When supplying properties to buy or rent to the public trust plays a major part in the decision of the buyer or tenant. The HM Land Registry registers land and property ownerships across England and Wales. It has begun adopting blockchain technology to make transactions easier to manage, instill trust in their systems and cut costs. They have established a community of collaborators to discover the possibilities of blockchain. Furthermore, real estate companies and rental agencies who accept bitcoin as payment, such as liv.rent, offer flexible payment options to suit individuals with different sets of circumstances who would like to fully embrace bitcoin. By embedding this technology into your operations agents can tap into the potential of new stakeholders. It also allows for the agency to automate payments with smart contracts and efficiently record all agreements with the distributed ledger, eliminating the costs of intermediaries.

In addition, construction companies interested in the land can easily access a full picture of the planning applications in the past or better yet, the lack of applications so that they can proceed with one. This increased transparency is a consistent benefit with the introduction of blockchain technology. It allows all parties to effectively manage their supply chains without letting costs get out of control. More importantly, when a government approves a tender for a housing project every layer of that approval can be written into the ledger, making it a vital component for monitoring the stages of housing development.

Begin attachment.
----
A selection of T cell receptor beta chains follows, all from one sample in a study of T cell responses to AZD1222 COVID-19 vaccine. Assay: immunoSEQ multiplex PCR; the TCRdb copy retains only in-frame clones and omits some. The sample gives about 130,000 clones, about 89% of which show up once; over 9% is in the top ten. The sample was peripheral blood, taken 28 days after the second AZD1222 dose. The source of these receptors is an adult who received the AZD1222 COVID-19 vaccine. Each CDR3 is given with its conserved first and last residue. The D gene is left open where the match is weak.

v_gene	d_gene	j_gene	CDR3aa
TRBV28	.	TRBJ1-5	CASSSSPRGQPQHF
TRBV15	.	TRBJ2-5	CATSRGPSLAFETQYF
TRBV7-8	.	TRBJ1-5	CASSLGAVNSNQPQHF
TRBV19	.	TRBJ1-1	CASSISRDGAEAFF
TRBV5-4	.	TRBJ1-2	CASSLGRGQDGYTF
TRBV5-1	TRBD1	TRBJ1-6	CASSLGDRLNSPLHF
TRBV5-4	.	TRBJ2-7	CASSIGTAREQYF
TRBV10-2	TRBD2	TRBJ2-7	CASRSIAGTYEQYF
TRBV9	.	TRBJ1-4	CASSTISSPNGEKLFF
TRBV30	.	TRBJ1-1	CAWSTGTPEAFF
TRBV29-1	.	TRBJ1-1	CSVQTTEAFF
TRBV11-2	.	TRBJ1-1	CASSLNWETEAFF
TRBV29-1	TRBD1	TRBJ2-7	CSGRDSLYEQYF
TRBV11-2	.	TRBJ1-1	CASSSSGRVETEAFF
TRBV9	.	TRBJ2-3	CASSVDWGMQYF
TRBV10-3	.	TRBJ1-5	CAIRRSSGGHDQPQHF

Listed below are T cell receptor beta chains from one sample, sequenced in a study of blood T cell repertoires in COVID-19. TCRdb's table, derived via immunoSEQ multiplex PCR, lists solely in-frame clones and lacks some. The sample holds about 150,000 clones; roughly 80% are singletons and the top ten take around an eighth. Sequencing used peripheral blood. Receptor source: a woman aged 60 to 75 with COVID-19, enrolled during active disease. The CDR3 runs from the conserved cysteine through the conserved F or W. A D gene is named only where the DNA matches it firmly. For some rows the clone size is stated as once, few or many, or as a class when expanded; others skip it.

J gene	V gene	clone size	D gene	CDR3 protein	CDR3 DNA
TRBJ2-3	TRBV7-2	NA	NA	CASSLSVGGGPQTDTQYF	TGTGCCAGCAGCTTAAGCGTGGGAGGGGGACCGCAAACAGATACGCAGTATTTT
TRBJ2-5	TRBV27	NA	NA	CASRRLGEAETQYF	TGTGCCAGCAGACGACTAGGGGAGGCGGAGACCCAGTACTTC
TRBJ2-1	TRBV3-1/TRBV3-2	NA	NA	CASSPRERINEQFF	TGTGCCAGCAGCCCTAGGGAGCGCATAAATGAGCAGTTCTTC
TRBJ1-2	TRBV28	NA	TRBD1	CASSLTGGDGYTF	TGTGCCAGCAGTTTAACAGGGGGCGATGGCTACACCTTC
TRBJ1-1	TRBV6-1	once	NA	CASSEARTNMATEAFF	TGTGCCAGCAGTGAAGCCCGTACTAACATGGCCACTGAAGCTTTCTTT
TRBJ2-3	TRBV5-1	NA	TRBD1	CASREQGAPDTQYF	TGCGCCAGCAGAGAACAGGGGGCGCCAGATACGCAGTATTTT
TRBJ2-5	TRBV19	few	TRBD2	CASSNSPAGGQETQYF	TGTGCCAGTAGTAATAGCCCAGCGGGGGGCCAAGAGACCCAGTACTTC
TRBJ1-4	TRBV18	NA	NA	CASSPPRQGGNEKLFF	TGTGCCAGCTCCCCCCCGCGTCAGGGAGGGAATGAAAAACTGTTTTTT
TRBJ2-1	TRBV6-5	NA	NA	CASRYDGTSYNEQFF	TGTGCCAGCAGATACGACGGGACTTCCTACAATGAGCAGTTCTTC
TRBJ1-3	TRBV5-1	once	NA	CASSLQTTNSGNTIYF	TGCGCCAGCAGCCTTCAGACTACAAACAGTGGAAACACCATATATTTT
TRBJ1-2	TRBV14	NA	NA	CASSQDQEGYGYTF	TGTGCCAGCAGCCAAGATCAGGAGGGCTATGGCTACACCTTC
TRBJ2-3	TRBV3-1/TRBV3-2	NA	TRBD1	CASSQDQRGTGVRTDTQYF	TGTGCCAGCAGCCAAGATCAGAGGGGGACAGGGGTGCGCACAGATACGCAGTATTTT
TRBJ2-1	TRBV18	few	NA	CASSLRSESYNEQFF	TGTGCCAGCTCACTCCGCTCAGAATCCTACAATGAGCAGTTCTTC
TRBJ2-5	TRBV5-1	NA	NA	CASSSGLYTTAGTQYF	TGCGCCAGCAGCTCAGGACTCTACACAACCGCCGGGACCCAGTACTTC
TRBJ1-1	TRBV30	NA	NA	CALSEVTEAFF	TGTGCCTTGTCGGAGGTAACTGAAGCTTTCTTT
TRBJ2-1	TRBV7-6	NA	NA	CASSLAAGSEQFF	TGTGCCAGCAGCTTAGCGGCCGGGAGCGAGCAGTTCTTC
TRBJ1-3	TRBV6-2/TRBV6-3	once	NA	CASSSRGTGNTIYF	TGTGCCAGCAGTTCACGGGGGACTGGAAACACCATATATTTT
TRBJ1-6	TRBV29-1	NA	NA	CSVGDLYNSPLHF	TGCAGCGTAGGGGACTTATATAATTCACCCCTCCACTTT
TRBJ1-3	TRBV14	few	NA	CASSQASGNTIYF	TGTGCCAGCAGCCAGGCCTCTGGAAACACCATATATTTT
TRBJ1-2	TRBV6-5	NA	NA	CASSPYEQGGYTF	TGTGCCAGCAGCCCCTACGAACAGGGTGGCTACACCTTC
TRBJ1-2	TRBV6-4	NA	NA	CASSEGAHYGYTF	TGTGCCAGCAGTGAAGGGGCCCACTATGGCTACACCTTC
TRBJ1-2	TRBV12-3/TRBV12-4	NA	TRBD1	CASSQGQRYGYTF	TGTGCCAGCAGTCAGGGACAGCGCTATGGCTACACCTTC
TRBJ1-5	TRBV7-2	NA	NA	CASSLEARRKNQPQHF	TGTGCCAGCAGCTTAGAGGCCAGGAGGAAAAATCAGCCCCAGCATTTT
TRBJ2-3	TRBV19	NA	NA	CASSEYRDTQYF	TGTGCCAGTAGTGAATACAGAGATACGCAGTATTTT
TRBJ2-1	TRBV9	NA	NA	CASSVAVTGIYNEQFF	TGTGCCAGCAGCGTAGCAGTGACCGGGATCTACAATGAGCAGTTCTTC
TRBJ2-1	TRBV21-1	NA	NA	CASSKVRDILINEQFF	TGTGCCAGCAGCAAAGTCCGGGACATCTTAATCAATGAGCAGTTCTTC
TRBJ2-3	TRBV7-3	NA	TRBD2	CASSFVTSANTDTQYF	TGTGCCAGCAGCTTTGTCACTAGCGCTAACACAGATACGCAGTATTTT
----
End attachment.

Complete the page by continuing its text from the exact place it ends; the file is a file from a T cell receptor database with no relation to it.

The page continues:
The decentralised exchanges on blockchain also allow for developers to streamline transactions and conveyancing costs. Surveyors, valuers and solicitors are just three of the many professionals hired when you are buying your first home. If they are responsible for verifying and preparing legal contracts associated with home ownership but this information is now digitised and stored on a ledger using blockchain then there is a case to be made that the costs associated with these services will become unnecessary. This isn't to say that a full house inspection by an engineer or professional isn't required. It is an important part of buying any piece of real estate. However, the preparation of files, contracts and records becomes a much more seamless process with the addition of blockchain technology.